Maurer’s dots are slow to appear and are first seen as minute purplish dots, 6 or less in number.  The points become spots, still few in number and are now characteristic enough to be recognised.  Maurer describes them as fine ringlets, loops or streaks.  They are seldom absent from the red blood cells containing large rings but the staining of the spots is very sensitive to pH and are seldom seen if the pH falls below 6.8.

 

 

 

 

 

 

Trophozoites of P. falciparum can be found on the edge of the red blood cells.  These are known as acole forms and are found as three distinct types:

1.     Common: The single chromatin bead lies on the edge of the cell with most of the

     cytoplasm extended along the edge on both sides of the bead.

2.     Rim: The complete parasite lies in a thickened line along the edge of the cell with no evidence of ring formation.

3.     Dispalced: The parasites are displaced beyond the edge of the host cell.  All degrees of displacement may occur, from partial to marked displacement with most of the parasite lying beyond the cell margin.

 


Pigment is not a characteristic finding in the early stages of P. falciparum infections.

 

 


Figure 2. Diagrammatic illustration of the morphology of the different stages of the Plasmodium falciparum life cycle in thin blood films. 1) P. falciparum early trophozoites / ring forms. 2) Developing trophozoites (rarely seen in peripheral blood). 3) Immature schizonts (rarely seen in peripheral blood). 4) Mature schizonts, almost fill the red blood cell. 5) Microgametocytes, large numbers appear after 7 – 12 days. 6) Macrogametocytes, large numbers appear after 7  - 12 days. (adapted and redrawn from Jeffrey & Leach)

 

 

 

Gametocytes

Gametocytes are the sexual stage of the malaria parasite. Plasmodium falciparum  gametocytes appear in the peripheral circulation after 8 - 11 days of patent parasitaemia and by then, they have assumed their typical crescentic shapes.  They soon reach their peak density, and then decline in numbers, disappearing in about 3 months as a rule.  (Figs. 2 & 4)

 

 

 

 

 

 

 

 

 

 


 


Figure 3. Young trophozoite / ring stage of Plasmodium falciparum. The ring thickens and invariably contains several vacuoles as the trophozoite develops. Maurer’s dots are slow to appear and are first seen as minute purplish dots.  (Giemsa stain)

 

 


Figure  4. Plasmodium falciparum gametocytes appear in the peripheral circulation after 8 - 11 days of patent parasitaemia and by then, they have assumed their typical crescentic shapes. (Giemsa stain)

 

 

 

The female form, or macrogametocyte, is usually more slender and somewhat longer than the male, and the cytoplasm takes up a deeper blue colour with Giemsa stain.  The nucleus is small and compact, staining dark red, while the pigment granules are closely aggregated around it.  The male form, or microgametocyte, is broader than the female and is more inclined to be sausage shaped.  The cytoplasm is either pale blue or tinted with pink and the nucleus, which stains dark pink, is large and less compact than in the female, while the pigment granules are scattered in the cytoplasm around it.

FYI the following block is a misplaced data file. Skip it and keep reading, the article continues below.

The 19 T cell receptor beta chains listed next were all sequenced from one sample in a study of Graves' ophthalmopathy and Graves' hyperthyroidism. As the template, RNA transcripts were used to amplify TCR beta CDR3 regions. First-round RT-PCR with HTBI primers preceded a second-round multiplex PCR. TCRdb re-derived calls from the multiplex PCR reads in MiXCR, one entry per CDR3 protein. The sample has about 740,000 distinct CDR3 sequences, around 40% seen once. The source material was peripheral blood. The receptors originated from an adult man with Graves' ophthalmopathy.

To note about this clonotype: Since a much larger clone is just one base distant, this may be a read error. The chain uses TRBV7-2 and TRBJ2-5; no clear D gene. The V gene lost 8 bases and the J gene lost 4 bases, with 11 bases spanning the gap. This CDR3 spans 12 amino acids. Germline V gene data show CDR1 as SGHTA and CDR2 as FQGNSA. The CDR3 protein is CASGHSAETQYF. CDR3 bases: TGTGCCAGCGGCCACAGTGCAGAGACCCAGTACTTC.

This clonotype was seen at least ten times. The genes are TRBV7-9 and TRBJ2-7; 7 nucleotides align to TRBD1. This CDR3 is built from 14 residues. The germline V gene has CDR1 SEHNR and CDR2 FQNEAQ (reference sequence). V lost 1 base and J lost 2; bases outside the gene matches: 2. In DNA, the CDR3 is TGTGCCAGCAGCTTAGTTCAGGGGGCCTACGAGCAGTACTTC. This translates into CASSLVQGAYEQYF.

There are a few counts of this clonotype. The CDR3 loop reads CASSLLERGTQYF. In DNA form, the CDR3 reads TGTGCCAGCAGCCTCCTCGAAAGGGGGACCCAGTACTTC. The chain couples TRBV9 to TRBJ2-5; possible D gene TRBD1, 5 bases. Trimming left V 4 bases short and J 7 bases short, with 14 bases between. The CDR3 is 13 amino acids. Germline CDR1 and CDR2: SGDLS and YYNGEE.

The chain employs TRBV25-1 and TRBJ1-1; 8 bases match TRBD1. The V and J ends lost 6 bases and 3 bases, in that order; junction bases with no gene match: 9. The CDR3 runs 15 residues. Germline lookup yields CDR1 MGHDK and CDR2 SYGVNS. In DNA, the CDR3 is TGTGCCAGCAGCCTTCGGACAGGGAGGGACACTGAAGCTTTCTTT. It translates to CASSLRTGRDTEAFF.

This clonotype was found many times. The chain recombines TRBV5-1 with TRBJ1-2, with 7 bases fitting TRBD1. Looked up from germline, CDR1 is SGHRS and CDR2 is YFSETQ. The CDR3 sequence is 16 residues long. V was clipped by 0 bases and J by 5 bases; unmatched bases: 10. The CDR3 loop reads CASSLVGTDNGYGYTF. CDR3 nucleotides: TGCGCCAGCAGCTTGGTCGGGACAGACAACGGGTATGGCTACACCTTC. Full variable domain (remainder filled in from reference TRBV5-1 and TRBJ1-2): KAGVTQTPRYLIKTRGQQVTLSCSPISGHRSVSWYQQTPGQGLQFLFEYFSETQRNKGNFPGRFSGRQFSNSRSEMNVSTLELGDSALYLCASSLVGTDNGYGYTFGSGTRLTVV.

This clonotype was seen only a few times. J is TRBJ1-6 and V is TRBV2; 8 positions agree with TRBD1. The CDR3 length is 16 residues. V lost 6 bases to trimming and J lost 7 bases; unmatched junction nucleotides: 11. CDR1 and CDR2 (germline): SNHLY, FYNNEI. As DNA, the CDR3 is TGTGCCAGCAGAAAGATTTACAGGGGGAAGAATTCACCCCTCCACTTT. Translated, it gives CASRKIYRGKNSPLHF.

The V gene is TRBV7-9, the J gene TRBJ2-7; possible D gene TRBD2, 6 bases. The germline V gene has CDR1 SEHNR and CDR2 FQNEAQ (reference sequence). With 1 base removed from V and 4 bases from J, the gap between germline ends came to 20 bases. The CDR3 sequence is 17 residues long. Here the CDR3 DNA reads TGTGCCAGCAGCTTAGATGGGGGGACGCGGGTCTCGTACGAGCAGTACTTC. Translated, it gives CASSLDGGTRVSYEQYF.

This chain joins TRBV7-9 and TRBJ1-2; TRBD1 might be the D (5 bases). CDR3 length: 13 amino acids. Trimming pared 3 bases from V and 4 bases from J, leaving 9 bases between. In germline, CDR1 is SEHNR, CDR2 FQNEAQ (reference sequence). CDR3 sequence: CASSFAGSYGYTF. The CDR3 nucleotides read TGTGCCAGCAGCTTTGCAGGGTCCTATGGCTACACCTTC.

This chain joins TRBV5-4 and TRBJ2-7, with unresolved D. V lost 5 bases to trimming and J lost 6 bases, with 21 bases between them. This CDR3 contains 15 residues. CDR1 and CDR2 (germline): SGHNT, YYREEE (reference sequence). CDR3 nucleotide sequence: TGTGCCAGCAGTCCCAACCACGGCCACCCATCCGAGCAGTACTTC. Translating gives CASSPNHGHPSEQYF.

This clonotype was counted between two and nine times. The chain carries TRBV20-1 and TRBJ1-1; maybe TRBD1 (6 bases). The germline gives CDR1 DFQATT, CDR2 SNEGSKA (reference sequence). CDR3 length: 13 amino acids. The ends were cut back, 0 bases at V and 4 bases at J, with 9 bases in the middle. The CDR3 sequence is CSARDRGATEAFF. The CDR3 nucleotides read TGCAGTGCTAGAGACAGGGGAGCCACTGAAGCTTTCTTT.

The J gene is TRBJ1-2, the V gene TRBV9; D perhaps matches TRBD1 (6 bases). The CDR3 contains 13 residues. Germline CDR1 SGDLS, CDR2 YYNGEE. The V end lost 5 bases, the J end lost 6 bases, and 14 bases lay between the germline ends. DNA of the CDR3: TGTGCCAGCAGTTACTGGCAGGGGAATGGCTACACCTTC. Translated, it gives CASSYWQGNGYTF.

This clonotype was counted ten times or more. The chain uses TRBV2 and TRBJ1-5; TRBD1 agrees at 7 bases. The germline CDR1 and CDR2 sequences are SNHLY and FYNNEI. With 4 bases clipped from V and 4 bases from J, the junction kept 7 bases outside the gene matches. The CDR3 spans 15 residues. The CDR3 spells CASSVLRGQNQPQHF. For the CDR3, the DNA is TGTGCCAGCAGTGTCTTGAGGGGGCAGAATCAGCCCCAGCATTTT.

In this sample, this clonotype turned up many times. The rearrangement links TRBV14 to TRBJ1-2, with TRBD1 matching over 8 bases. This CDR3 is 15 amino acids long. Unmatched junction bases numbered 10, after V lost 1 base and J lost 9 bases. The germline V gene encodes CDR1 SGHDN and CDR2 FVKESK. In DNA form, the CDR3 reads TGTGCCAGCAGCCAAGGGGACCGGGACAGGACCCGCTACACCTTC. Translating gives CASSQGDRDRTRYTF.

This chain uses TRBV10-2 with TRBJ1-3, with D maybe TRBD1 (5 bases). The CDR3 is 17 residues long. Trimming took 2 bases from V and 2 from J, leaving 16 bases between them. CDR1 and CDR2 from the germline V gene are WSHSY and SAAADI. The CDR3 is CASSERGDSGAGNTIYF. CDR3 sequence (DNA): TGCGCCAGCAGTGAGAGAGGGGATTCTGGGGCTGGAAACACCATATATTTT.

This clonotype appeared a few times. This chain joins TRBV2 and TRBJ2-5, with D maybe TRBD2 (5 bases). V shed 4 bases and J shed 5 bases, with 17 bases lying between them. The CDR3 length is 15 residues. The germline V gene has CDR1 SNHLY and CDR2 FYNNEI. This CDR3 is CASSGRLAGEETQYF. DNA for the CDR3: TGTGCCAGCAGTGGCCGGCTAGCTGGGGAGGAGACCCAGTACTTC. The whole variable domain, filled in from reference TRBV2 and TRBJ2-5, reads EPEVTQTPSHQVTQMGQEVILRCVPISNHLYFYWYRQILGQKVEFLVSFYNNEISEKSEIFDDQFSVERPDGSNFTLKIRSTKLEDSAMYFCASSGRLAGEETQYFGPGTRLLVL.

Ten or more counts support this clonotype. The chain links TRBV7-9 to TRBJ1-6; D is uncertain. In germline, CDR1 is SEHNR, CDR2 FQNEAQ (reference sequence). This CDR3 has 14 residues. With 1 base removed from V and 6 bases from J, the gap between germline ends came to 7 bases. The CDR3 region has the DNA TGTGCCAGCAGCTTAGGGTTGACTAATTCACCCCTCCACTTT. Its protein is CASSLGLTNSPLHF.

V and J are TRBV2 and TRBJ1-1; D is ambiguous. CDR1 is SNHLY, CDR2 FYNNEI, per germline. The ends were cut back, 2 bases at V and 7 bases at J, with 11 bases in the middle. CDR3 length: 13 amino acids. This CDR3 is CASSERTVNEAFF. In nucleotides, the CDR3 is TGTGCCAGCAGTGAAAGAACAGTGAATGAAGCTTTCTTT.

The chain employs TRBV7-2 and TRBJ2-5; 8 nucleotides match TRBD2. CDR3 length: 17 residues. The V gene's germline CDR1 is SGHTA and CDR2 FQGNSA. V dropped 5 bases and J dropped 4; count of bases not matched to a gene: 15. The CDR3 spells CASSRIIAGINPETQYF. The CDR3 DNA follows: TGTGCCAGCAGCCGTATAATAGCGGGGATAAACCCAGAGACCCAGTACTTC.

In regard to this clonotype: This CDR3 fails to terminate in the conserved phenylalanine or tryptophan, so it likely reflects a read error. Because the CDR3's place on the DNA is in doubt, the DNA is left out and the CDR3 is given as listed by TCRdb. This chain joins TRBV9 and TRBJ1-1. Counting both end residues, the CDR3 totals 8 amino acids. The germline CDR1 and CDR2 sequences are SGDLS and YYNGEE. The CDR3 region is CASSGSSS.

In humans, gametocytes do not multiply, nor cause symptoms but they are the forms which are infective to the mosquito.  When a female Anopheline mosquito takes a blood meal, the male and female gametocytes continue their sexual development.

 

Schizonts

Schizonts are rarely seen in the peripheral blood and their presence may indicate a potentially serious parasitaemia.  Schizonts are have 8 - 36 merozoites and a large mass of golden brown pigment (haemozoin) is seen in the pre-schizont and schizont stage. (Fig. 5)

 


 

Figure 5. Plasmodium falciparum schizont. Rarely seen in the peripheral blood, a good indicator of a potentially serious parasitaemia. They have 8 – 36 merozoites and a large golden brown pigment. (Giemsa stain)

 

 

Clinical Disease


Symptoms include headache, photophobia, muscle aches and pains, anorexia, nausea and vomiting.  Complications include severe anaemia cerebral malaria, renal disease, black water fever, dysentery, pulmonary oedema and tropical splenomegaly syndrome. 

Plasmodium vivax

 Introduction

Plasmodium vivax is found almost everywhere malaria is endemic and is the most predominant of the malaria parasites.  Causing 43% of all cases of malaria in the world, it also has the widest geographical distribution. Although the disease itself is not usually life threatening, it can cause severe acute illness.

 

Plasmodium vivax does not infect West Africans due to the fact that West Africans do not possess the Duffy Antigen on the red blood cells which the parasite requires to enter the red blood cell.  It has an incubation period of between 10 and 17 days which is sometimes prolonged to months or years due to the formation of hypnozoites.  It has a periodicity of 48 hours.  Plasmodium vivax infections are usually characterised by the presence of more than one developmental stage in the peripheral blood film.  The parasites parasitise young enlarged erythrocytes and Schüffner’s dots develop on the erythrocyte membrane.

 

Life cycle

The aspects of the life cycle which are specific to P. vivax are as follows:

a)    The degree of infectivity is low, only the young immature corpuscles are infected; about 2% of erythrocytes are parasitised.

b)    The periodicity of the asexual cycle is closely synchronised.

c)     Hypnozoites develop in the liver, so that relapses may occur.

 

Morphology

Trophozoites